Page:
When I arrived in Kansas City on Wednesday morning, I felt like I was getting ready to see an old friend. The familiar city skyline beckoned, and the skyscrapers waved hello. Upon entering the hotel, a wash of voices and music came over me. Women with guitars were at every turn, and men in hats decked the halls. Amplified music spilled out from the hotel ballrooms. Australians, Canadians, Brits and other foreigners stood in line for check-in, discussing their week plans and song setlists. All the elements of a standard business conference were present: seminars, lectures, panels, and tote bags full of branded merch. But this was no business conference. This was Folk Alliance International.
To anyone unfamiliar with the Folk Alliance International conference, it would seem as though nearly every musician in the folk genre had been kidnapped and dumped in Kansas City for a week, for no other reason than to play music. That isn’t far from the truth.
Folk Alliance International began in 1989 as a retreat for folk organizers to discuss the formation of a folk coalition. It became a full-fledged conference as the years went on, involving all cogs in the folk music machine, and connecting folk musicians with promoters, presenters, venue owners, record labels, booking agents, and publicists.
It is a bizarre, beautiful experience. At no other time will you be in such close contact with so many talented individuals trying to make their name, and musicians who already have. Three entire floors of the hotel are blocked off from the general public. Each hotel room on the 5th, 6th, and 7th floor serves as a private showcase room, sponsored and hosted by various venues or promoters. The beds and furniture are shoved out of the way. Small refreshments are set out. After 11:30 PM, the back of the room becomes a stage. Official showcases take place earlier in the evenings, giving industry members a chance to see hand-selected artists already vetted by a committee to showcase their act.
I felt like I had a firm grasp on how things would go, as this was my second time attending. My band, Annie Oakley, had a few showcases last year. I experienced the running around from place to place, the clogged hallways, and the glittering experience of feeling like a part of something bigger than my hometown’s music scene. I was prepared, or so I thought. Eleven shows in four days. I underestimated the strain it would have on my body.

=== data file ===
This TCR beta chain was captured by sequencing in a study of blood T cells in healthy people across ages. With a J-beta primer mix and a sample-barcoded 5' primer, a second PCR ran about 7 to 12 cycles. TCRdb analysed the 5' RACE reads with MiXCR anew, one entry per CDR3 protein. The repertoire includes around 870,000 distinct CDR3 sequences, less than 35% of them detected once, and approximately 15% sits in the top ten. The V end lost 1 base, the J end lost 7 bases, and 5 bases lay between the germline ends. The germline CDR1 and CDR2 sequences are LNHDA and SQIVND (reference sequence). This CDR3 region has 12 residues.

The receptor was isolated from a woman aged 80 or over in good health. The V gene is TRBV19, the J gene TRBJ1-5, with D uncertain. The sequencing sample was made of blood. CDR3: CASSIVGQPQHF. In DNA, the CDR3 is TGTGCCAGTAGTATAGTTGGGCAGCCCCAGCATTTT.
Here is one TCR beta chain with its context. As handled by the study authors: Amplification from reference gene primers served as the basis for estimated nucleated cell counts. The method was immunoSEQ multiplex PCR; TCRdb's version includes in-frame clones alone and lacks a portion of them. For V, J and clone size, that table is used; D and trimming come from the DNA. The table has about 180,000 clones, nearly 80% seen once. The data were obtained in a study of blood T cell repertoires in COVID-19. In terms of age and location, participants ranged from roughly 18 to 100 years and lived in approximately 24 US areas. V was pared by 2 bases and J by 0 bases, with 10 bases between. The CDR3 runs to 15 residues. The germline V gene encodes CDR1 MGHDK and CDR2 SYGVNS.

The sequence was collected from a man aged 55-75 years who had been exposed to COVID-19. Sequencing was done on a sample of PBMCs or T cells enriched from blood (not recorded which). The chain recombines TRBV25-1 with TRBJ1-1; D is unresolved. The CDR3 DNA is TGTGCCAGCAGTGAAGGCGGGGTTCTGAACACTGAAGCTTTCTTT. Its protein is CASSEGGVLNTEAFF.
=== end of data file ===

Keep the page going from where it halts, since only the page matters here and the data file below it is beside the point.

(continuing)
Simply navigating the hallways is one of the hardest things to do at Folk Alliance, dodging the transport of huge stand-up basses from one room to the next, swimming through a sea of acoustic guitars. After three nights of this, my bandmates and I went back to our room to collapse. Three deflated human-sized balloons slapped out across a hotel room bed–we were done for the night.
“Maybe we should go out and see what’s going on…maybe just for tonight?” my band’s violinist, Nia, proposed.
My sister, Sophie, was already conked out. I was somehow still alive.
“Why not?” I said. Famous last words.
We made our way around the show floors and listened in for snippets of a few sets. We were too tired to really enjoy the bouncing party the night had become. We yawned as we climbed the stairs, ready for bed. The sound of guitar and a ringing mandolin filled the stairwell. It was too happy of a sound to not find the source. Nia took my hand.
“Let’s go see who it is, just for a second!” she said.
Three flights below us, we discovered the culprits: one banjo, one mandolin, one guitar. Three boys.
I had met Julian, the guitarist, the year before, picking his guitar in the lobby. He was one of the only other young musicians attending the conference, so naturally, we became fast friends. The two other guys introduced themselves. A Canadian banjo player, Jaxon, and an Alaskan mandolinist, Harrison. They had just met Julian, and decided to hold their own stairwell jam.
Two hours later, we were all still up, and we were all sung out. I smiled more than I knew possible. There’s something about bluegrass music that’s light-filling. Warm. How can you be sad when you hear a banjo roll? How can you be unsure when everyone knows the next line? I could not have been anywhere but so fully in that moment.
Every moment of exhaustion was worth the work. Every moment of panic before a set was worth the calm of knowing you did it, and you did it well. Every second of unsureness was worth the sound of music ringing in your head through the hours of the night. It was worth the friendships you knew you’d find again at the next Folk Alliance, and for all the years to come.
Earlier in the night, I caught Jaxon’s eye. He had been staring off into the distance with a strange look in his eyes.
“You okay?” I asked.
“I just…I just never thought I’d be here. In America. At five a.m., with strangers,” he said.
I thought about all the absurd happenings of the week so far. Doing things you’d never have to do in a normal situation. Having to describe yourself and your band in less than fifteen seconds on any given elevator ride, conducting business with music big-shots in the middle of the night, and run through jam-packed hallways just to sing a couple songs. Ending up in a stairwell at five a.m. with strangers?
“That’s Folk Alliance,” I said.